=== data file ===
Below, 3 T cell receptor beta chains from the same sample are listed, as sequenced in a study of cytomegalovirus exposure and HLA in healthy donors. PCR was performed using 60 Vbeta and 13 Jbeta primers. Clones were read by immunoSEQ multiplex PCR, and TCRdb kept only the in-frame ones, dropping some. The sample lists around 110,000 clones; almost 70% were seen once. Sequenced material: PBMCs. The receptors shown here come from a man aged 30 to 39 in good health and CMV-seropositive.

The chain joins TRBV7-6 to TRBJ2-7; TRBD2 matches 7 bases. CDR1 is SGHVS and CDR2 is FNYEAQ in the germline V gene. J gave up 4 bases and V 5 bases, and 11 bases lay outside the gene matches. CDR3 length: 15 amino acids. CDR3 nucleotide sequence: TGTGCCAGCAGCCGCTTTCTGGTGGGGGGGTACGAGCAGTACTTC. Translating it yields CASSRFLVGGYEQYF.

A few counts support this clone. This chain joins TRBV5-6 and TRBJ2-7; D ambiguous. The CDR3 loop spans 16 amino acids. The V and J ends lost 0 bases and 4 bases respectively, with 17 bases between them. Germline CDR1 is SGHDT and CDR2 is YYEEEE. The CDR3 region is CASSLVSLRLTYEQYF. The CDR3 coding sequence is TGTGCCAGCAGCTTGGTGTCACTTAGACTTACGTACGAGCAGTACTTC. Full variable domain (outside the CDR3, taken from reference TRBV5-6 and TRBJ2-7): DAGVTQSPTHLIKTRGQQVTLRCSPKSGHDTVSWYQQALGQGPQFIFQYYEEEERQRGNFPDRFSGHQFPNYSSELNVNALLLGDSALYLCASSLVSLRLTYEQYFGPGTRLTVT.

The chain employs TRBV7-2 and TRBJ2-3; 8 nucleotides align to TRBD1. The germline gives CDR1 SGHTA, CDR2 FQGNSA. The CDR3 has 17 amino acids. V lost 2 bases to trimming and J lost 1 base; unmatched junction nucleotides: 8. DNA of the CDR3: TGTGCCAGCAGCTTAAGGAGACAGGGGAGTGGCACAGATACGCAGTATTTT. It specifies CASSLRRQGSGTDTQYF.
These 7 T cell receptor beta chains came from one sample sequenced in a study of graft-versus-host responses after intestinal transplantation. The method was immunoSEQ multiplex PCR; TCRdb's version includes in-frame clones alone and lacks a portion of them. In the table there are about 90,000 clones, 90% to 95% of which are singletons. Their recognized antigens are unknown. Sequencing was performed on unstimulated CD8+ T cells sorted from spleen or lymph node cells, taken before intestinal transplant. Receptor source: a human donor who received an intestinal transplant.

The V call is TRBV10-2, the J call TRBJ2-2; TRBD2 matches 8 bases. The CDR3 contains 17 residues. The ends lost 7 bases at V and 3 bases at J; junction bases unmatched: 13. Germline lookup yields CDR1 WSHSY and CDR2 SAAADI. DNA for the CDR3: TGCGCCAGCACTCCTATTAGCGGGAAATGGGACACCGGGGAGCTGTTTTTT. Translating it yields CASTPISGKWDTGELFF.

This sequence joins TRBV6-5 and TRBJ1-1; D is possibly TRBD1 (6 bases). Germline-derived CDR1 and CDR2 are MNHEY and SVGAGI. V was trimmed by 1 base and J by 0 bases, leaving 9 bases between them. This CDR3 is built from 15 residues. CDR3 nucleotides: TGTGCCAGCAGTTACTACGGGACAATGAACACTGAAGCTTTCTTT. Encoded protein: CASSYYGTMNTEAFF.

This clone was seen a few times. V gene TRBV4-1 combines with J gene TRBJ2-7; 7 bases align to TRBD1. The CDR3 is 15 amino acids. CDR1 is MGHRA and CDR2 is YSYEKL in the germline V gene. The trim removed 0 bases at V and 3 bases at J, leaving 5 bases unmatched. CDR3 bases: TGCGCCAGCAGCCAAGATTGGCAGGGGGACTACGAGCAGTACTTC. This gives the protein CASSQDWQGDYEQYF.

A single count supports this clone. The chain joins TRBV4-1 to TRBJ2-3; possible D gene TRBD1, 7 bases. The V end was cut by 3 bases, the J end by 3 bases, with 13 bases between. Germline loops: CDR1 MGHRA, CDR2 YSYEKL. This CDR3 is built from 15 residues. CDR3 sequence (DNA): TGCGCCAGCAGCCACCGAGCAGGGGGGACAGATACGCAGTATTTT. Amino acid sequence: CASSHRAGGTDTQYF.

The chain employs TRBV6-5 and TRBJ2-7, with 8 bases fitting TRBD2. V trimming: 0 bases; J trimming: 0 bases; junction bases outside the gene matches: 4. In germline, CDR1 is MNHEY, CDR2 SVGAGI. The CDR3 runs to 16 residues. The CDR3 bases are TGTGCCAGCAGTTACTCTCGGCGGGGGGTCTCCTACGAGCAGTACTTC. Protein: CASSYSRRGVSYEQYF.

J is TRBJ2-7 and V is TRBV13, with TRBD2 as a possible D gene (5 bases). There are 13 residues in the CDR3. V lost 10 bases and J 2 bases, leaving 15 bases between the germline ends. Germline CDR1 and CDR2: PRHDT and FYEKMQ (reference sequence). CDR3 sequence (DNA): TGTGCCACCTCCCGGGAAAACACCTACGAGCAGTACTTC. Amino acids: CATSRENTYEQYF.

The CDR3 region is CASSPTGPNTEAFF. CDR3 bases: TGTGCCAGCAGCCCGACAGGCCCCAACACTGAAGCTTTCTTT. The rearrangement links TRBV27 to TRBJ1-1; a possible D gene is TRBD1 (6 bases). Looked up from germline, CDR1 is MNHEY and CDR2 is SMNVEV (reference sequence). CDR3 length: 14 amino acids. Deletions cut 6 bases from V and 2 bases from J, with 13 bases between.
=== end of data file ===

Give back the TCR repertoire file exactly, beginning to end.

Below, 3 T cell receptor beta chains from the same sample are listed, as sequenced in a study of cytomegalovirus exposure and HLA in healthy donors. PCR was performed using 60 Vbeta and 13 Jbeta primers. Clones were read by immunoSEQ multiplex PCR, and TCRdb kept only the in-frame ones, dropping some. The sample lists around 110,000 clones; almost 70% were seen once. Sequenced material: PBMCs. The receptors shown here come from a man aged 30 to 39 in good health and CMV-seropositive.

The chain joins TRBV7-6 to TRBJ2-7; TRBD2 matches 7 bases. CDR1 is SGHVS and CDR2 is FNYEAQ in the germline V gene. J gave up 4 bases and V 5 bases, and 11 bases lay outside the gene matches. CDR3 length: 15 amino acids. CDR3 nucleotide sequence: TGTGCCAGCAGCCGCTTTCTGGTGGGGGGGTACGAGCAGTACTTC. Translating it yields CASSRFLVGGYEQYF.

A few counts support this clone. This chain joins TRBV5-6 and TRBJ2-7; D ambiguous. The CDR3 loop spans 16 amino acids. The V and J ends lost 0 bases and 4 bases respectively, with 17 bases between them. Germline CDR1 is SGHDT and CDR2 is YYEEEE. The CDR3 region is CASSLVSLRLTYEQYF. The CDR3 coding sequence is TGTGCCAGCAGCTTGGTGTCACTTAGACTTACGTACGAGCAGTACTTC. Full variable domain (outside the CDR3, taken from reference TRBV5-6 and TRBJ2-7): DAGVTQSPTHLIKTRGQQVTLRCSPKSGHDTVSWYQQALGQGPQFIFQYYEEEERQRGNFPDRFSGHQFPNYSSELNVNALLLGDSALYLCASSLVSLRLTYEQYFGPGTRLTVT.

The chain employs TRBV7-2 and TRBJ2-3; 8 nucleotides align to TRBD1. The germline gives CDR1 SGHTA, CDR2 FQGNSA. The CDR3 has 17 amino acids. V lost 2 bases to trimming and J lost 1 base; unmatched junction nucleotides: 8. DNA of the CDR3: TGTGCCAGCAGCTTAAGGAGACAGGGGAGTGGCACAGATACGCAGTATTTT. It specifies CASSLRRQGSGTDTQYF.
These 7 T cell receptor beta chains came from one sample sequenced in a study of graft-versus-host responses after intestinal transplantation. The method was immunoSEQ multiplex PCR; TCRdb's version includes in-frame clones alone and lacks a portion of them. In the table there are about 90,000 clones, 90% to 95% of which are singletons. Their recognized antigens are unknown. Sequencing was performed on unstimulated CD8+ T cells sorted from spleen or lymph node cells, taken before intestinal transplant. Receptor source: a human donor who received an intestinal transplant.

The V call is TRBV10-2, the J call TRBJ2-2; TRBD2 matches 8 bases. The CDR3 contains 17 residues. The ends lost 7 bases at V and 3 bases at J; junction bases unmatched: 13. Germline lookup yields CDR1 WSHSY and CDR2 SAAADI. DNA for the CDR3: TGCGCCAGCACTCCTATTAGCGGGAAATGGGACACCGGGGAGCTGTTTTTT. Translating it yields CASTPISGKWDTGELFF.

This sequence joins TRBV6-5 and TRBJ1-1; D is possibly TRBD1 (6 bases). Germline-derived CDR1 and CDR2 are MNHEY and SVGAGI. V was trimmed by 1 base and J by 0 bases, leaving 9 bases between them. This CDR3 is built from 15 residues. CDR3 nucleotides: TGTGCCAGCAGTTACTACGGGACAATGAACACTGAAGCTTTCTTT. Encoded protein: CASSYYGTMNTEAFF.

This clone was seen a few times. V gene TRBV4-1 combines with J gene TRBJ2-7; 7 bases align to TRBD1. The CDR3 is 15 amino acids. CDR1 is MGHRA and CDR2 is YSYEKL in the germline V gene. The trim removed 0 bases at V and 3 bases at J, leaving 5 bases unmatched. CDR3 bases: TGCGCCAGCAGCCAAGATTGGCAGGGGGACTACGAGCAGTACTTC. This gives the protein CASSQDWQGDYEQYF.

A single count supports this clone. The chain joins TRBV4-1 to TRBJ2-3; possible D gene TRBD1, 7 bases. The V end was cut by 3 bases, the J end by 3 bases, with 13 bases between. Germline loops: CDR1 MGHRA, CDR2 YSYEKL. This CDR3 is built from 15 residues. CDR3 sequence (DNA): TGCGCCAGCAGCCACCGAGCAGGGGGGACAGATACGCAGTATTTT. Amino acid sequence: CASSHRAGGTDTQYF.

The chain employs TRBV6-5 and TRBJ2-7, with 8 bases fitting TRBD2. V trimming: 0 bases; J trimming: 0 bases; junction bases outside the gene matches: 4. In germline, CDR1 is MNHEY, CDR2 SVGAGI. The CDR3 runs to 16 residues. The CDR3 bases are TGTGCCAGCAGTTACTCTCGGCGGGGGGTCTCCTACGAGCAGTACTTC. Protein: CASSYSRRGVSYEQYF.

J is TRBJ2-7 and V is TRBV13, with TRBD2 as a possible D gene (5 bases). There are 13 residues in the CDR3. V lost 10 bases and J 2 bases, leaving 15 bases between the germline ends. Germline CDR1 and CDR2: PRHDT and FYEKMQ (reference sequence). CDR3 sequence (DNA): TGTGCCACCTCCCGGGAAAACACCTACGAGCAGTACTTC. Amino acids: CATSRENTYEQYF.

The CDR3 region is CASSPTGPNTEAFF. CDR3 bases: TGTGCCAGCAGCCCGACAGGCCCCAACACTGAAGCTTTCTTT. The rearrangement links TRBV27 to TRBJ1-1; a possible D gene is TRBD1 (6 bases). Looked up from germline, CDR1 is MNHEY and CDR2 is SMNVEV (reference sequence). CDR3 length: 14 amino acids. Deletions cut 6 bases from V and 2 bases from J, with 13 bases between.